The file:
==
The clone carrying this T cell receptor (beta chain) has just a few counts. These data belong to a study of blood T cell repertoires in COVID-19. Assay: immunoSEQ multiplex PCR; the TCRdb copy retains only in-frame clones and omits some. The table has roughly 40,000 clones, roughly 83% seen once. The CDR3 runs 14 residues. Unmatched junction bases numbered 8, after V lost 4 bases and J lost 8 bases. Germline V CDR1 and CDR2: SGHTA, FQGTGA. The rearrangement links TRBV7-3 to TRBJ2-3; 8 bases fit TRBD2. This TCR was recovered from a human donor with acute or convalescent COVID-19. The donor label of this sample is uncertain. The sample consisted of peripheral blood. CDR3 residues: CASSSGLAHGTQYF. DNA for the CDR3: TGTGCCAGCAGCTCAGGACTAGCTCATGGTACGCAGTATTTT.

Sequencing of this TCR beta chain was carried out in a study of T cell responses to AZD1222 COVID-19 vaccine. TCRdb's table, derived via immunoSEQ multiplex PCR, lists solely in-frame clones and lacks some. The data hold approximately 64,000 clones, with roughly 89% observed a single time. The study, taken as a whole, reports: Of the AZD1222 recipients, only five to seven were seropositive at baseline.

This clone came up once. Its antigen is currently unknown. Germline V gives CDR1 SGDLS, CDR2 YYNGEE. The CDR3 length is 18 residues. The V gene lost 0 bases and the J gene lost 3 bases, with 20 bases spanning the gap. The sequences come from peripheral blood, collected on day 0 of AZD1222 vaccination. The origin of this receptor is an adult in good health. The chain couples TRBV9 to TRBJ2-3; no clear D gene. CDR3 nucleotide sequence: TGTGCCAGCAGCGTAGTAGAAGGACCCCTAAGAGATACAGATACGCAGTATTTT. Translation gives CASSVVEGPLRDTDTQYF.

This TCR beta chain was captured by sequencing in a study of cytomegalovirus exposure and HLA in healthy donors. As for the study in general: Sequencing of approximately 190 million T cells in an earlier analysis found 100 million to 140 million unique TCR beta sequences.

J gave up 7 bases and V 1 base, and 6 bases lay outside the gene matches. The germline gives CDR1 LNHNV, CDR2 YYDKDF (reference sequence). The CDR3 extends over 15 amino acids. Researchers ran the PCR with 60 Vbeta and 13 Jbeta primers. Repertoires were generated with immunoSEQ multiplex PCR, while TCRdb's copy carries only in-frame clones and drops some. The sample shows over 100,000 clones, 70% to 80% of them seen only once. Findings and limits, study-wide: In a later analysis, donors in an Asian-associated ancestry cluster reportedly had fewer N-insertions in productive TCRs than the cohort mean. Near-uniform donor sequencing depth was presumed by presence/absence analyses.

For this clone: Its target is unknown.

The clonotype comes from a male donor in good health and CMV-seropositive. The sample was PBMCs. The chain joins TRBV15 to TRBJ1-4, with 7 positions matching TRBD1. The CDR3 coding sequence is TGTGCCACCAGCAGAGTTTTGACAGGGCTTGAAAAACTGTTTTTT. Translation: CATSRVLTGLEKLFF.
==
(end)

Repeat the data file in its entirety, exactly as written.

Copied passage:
The clone carrying this T cell receptor (beta chain) has just a few counts. These data belong to a study of blood T cell repertoires in COVID-19. Assay: immunoSEQ multiplex PCR; the TCRdb copy retains only in-frame clones and omits some. The table has roughly 40,000 clones, roughly 83% seen once. The CDR3 runs 14 residues. Unmatched junction bases numbered 8, after V lost 4 bases and J lost 8 bases. Germline V CDR1 and CDR2: SGHTA, FQGTGA. The rearrangement links TRBV7-3 to TRBJ2-3; 8 bases fit TRBD2. This TCR was recovered from a human donor with acute or convalescent COVID-19. The donor label of this sample is uncertain. The sample consisted of peripheral blood. CDR3 residues: CASSSGLAHGTQYF. DNA for the CDR3: TGTGCCAGCAGCTCAGGACTAGCTCATGGTACGCAGTATTTT.

Sequencing of this TCR beta chain was carried out in a study of T cell responses to AZD1222 COVID-19 vaccine. TCRdb's table, derived via immunoSEQ multiplex PCR, lists solely in-frame clones and lacks some. The data hold approximately 64,000 clones, with roughly 89% observed a single time. The study, taken as a whole, reports: Of the AZD1222 recipients, only five to seven were seropositive at baseline.

This clone came up once. Its antigen is currently unknown. Germline V gives CDR1 SGDLS, CDR2 YYNGEE. The CDR3 length is 18 residues. The V gene lost 0 bases and the J gene lost 3 bases, with 20 bases spanning the gap. The sequences come from peripheral blood, collected on day 0 of AZD1222 vaccination. The origin of this receptor is an adult in good health. The chain couples TRBV9 to TRBJ2-3; no clear D gene. CDR3 nucleotide sequence: TGTGCCAGCAGCGTAGTAGAAGGACCCCTAAGAGATACAGATACGCAGTATTTT. Translation gives CASSVVEGPLRDTDTQYF.

This TCR beta chain was captured by sequencing in a study of cytomegalovirus exposure and HLA in healthy donors. As for the study in general: Sequencing of approximately 190 million T cells in an earlier analysis found 100 million to 140 million unique TCR beta sequences.

J gave up 7 bases and V 1 base, and 6 bases lay outside the gene matches. The germline gives CDR1 LNHNV, CDR2 YYDKDF (reference sequence). The CDR3 extends over 15 amino acids. Researchers ran the PCR with 60 Vbeta and 13 Jbeta primers. Repertoires were generated with immunoSEQ multiplex PCR, while TCRdb's copy carries only in-frame clones and drops some. The sample shows over 100,000 clones, 70% to 80% of them seen only once. Findings and limits, study-wide: In a later analysis, donors in an Asian-associated ancestry cluster reportedly had fewer N-insertions in productive TCRs than the cohort mean. Near-uniform donor sequencing depth was presumed by presence/absence analyses.

For this clone: Its target is unknown.

The clonotype comes from a male donor in good health and CMV-seropositive. The sample was PBMCs. The chain joins TRBV15 to TRBJ1-4, with 7 positions matching TRBD1. The CDR3 coding sequence is TGTGCCACCAGCAGAGTTTTGACAGGGCTTGAAAAACTGTTTTTT. Translation: CATSRVLTGLEKLFF.